The Kabul times, Afghanistan Trustable News Agency.

Time for seminaries’ reformation in Pakistan

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Unfortunately, the seeds of extremism have penetrated too deep into the fabric of the Pakistani state and society for them to be countered by haphazardly written counterterrorism plans. It will take no less than a generational effort to root out extremism and regain Islam’s true message of peace, tolerance and respect for all faiths. Of the several products of religious extremism that plague Pakistan, sectarianism is going to remain the most dangerous one for the foreseeable future.
In Pakistan, educational institutions and academia have become a key factor in extremism and terrorism. Although regarding the connection between education and extremism in Pakistan much attention has remained focused on the role of seminaries also known as Madrassas, that promotes extremism and terrorism.
Pakistan’s religious schools trace their traditions back through nearly a thousand years of Islamic teaching. Over the last decades, however, they increasingly have played a role contrary to their original intent. Founded as centers of learning for the next generation of Islamic scholars and clerics, the schools now increasingly dominate the education sphere. The present danger is that most of these schools have built extremely close ties with radical militant groups and play a critical role in sustaining the international terrorist networks.
These seminaries have now been turned to the main threats for Pakistani government and people too. Students of such centers have not only attacked Afghan people, but also targeted civilians and Pakistani government’sinstitutions in the past. The threats now even have affected the trainers of such centers too.
Recently, Pakistan’s prominentreligious scholar who is also known as “father of the Taliban” was stabbed and shot to death in his home outside Islamabad on Friday, his family and aides said. Haq was the head of the Haqqania Madrassa in the north of Pakistan, where many Taliban members – including the group’s founder, Mullah Omar – had studied.
Meanwhile hundreds of suicide bombers and terrorists involved in martyring of Afghan civilians and security forces were graduated from the same Madrassa and some reportsuggests that thousands of extremistswere yet to be graduated from the school in coming years.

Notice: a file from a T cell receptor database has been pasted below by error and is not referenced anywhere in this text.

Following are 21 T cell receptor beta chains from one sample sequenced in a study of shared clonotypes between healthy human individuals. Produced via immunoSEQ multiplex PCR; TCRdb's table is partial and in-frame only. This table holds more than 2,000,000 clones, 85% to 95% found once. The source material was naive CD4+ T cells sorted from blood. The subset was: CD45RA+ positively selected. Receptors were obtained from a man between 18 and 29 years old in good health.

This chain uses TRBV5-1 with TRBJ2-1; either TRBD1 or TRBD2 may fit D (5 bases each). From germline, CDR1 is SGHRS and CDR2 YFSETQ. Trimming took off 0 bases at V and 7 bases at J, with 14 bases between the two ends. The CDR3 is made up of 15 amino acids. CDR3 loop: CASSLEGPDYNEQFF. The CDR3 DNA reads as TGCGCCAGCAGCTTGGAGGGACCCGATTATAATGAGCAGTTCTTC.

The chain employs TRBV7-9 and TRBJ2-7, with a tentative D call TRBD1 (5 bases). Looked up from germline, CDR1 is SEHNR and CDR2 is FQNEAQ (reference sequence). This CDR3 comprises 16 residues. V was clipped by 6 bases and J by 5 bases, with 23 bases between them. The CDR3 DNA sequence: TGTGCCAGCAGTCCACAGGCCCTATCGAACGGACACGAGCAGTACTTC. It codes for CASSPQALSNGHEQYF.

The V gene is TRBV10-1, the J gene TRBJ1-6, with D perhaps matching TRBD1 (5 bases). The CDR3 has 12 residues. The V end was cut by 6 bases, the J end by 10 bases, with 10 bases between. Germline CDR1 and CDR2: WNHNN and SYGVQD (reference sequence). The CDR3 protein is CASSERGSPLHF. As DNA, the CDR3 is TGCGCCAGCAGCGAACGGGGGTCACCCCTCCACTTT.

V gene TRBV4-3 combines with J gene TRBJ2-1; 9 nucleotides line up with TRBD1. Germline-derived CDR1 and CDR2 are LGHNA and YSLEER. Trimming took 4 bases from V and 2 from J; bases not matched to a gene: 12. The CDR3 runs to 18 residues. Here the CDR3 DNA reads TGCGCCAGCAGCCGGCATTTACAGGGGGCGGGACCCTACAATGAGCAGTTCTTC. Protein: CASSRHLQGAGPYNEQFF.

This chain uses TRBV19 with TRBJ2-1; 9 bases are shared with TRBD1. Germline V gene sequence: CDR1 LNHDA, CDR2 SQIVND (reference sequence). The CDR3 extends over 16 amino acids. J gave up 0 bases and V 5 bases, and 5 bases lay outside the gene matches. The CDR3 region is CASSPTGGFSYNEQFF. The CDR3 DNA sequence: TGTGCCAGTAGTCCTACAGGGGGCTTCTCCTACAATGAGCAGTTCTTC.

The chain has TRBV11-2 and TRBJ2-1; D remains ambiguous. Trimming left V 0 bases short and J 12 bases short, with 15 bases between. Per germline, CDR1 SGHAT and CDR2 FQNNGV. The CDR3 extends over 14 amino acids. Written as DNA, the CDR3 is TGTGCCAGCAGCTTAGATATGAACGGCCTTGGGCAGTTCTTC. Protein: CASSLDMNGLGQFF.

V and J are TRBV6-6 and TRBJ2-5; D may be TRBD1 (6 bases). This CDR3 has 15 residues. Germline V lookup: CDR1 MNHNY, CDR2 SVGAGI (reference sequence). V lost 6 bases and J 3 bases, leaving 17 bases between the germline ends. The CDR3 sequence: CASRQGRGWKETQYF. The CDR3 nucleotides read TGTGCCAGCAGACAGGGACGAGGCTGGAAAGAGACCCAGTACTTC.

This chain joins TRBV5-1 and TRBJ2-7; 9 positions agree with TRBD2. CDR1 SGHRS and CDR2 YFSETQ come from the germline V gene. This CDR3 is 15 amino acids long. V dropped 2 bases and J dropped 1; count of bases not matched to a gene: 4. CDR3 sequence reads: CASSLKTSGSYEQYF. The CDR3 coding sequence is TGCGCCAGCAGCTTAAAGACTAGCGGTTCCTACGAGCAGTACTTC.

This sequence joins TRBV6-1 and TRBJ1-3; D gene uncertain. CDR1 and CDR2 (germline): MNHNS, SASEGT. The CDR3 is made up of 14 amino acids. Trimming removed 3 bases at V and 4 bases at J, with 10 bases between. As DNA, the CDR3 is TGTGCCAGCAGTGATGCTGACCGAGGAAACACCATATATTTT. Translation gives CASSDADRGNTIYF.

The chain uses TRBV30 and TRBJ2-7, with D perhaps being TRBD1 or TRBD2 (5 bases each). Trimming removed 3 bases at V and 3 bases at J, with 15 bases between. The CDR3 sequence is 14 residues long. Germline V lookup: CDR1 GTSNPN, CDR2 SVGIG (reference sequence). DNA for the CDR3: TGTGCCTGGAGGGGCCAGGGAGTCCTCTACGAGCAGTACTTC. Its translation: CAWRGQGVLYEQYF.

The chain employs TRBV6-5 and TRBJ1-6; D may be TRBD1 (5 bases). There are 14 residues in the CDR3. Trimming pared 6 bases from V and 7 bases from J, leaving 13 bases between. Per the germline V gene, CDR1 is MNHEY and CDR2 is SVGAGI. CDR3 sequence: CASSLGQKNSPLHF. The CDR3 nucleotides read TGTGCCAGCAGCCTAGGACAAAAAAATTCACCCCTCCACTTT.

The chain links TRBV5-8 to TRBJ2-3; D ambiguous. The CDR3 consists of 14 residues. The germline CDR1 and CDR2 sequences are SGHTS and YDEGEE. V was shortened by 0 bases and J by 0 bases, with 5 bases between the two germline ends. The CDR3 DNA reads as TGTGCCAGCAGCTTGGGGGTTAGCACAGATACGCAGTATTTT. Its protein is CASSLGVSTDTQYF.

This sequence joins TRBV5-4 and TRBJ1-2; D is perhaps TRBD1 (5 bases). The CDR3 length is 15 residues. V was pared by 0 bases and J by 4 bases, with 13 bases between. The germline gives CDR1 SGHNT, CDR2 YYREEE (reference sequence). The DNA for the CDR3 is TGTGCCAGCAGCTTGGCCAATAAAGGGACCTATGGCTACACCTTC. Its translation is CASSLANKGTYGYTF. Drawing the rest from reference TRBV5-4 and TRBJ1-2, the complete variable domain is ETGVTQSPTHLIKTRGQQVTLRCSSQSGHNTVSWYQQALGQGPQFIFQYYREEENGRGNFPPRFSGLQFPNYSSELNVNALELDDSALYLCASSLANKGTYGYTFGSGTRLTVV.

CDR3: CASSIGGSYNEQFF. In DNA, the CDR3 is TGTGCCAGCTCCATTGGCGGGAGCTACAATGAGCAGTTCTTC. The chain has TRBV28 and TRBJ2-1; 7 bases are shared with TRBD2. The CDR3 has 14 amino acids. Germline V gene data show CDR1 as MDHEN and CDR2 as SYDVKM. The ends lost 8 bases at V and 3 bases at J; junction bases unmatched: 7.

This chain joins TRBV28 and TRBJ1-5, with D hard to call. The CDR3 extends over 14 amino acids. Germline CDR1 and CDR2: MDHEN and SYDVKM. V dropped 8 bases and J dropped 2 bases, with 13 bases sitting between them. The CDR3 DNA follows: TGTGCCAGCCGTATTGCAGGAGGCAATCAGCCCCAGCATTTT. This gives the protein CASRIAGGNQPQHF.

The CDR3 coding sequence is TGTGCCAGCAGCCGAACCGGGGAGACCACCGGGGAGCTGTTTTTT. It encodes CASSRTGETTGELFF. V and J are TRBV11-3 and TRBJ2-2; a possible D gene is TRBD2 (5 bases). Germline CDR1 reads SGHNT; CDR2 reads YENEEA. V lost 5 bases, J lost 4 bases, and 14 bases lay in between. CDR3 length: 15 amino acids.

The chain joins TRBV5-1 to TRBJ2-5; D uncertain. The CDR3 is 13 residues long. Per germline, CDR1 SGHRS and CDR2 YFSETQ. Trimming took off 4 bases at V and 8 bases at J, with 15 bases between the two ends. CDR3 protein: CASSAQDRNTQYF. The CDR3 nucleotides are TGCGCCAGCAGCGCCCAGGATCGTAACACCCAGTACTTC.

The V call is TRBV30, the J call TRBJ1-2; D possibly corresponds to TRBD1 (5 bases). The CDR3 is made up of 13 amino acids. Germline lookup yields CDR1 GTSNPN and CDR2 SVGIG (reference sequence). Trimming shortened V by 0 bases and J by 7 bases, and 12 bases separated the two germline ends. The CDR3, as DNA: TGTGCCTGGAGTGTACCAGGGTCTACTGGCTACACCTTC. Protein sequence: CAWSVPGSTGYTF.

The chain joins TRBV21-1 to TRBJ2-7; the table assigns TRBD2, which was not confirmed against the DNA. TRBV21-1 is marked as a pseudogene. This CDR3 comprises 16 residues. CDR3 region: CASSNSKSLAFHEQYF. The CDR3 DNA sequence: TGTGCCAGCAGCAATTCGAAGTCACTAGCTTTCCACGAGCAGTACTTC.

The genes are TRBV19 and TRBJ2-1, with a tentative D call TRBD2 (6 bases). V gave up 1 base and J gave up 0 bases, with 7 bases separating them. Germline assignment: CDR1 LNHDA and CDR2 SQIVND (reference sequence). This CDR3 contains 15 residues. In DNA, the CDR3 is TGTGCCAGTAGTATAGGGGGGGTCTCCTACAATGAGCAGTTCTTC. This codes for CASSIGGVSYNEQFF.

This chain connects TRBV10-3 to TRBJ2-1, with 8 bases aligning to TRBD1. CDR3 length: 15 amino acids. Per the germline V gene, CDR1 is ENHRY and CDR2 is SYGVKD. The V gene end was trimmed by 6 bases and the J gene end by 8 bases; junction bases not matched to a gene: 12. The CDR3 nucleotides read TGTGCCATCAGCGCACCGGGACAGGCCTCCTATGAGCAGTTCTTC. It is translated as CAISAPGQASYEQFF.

In an interview in 2009, Sami-ul Haq didn’t shy from Darul Uloom Haqqania’s links to the Taliban, where the 80-year-old cleric proudly embraced the title “Father of the Taliban” and said that his students should fight against U.S. and Afghan forces. He has been quoted as describing Mullah Omar as an “angel” and one of his star pupils.
Although for years, Pakistan has promised to clamp down on religious schools that preach violence and have been recruiting grounds for domestic and foreign Islamist militant groups and spreading extremism and terrorism in the region, in particular that of Afghanistan,but, radical seminaries like Darul Uloom Haqqania continue to operate freely and even receive Pakistani government’s funds.
The main danger of Madrassas is that many of the more radical schools have become havens for extremist groups that teach militancy contrary to the tenets of Islam. They produce a yearly supply of students/recruits, who become tools in the hands of violent fundamentalists.
To succeed in countering the negative influence of those Madrassas, which have been hijacked by extremists, the Pakistani Government must chalk out a comprehensive plan to deradicalize the society, and for this, reforms in madrassas are essential. Meanwhile, funding of these madrassas must be verified and approved by the Government and the curriculum of these madrassas should be checked and modern scientific education should be included in the syllabus.
The most important step should be that moderate Muslim clerics should be appointed in these madrassas and instead of extremism they should teach good points of Islam and acts of terrorists must be condemned. They should be told that killing of innocent persons even of different religion and sects does not constitute jihad.

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The Kabul times, Afghanistan Trustable News Agency.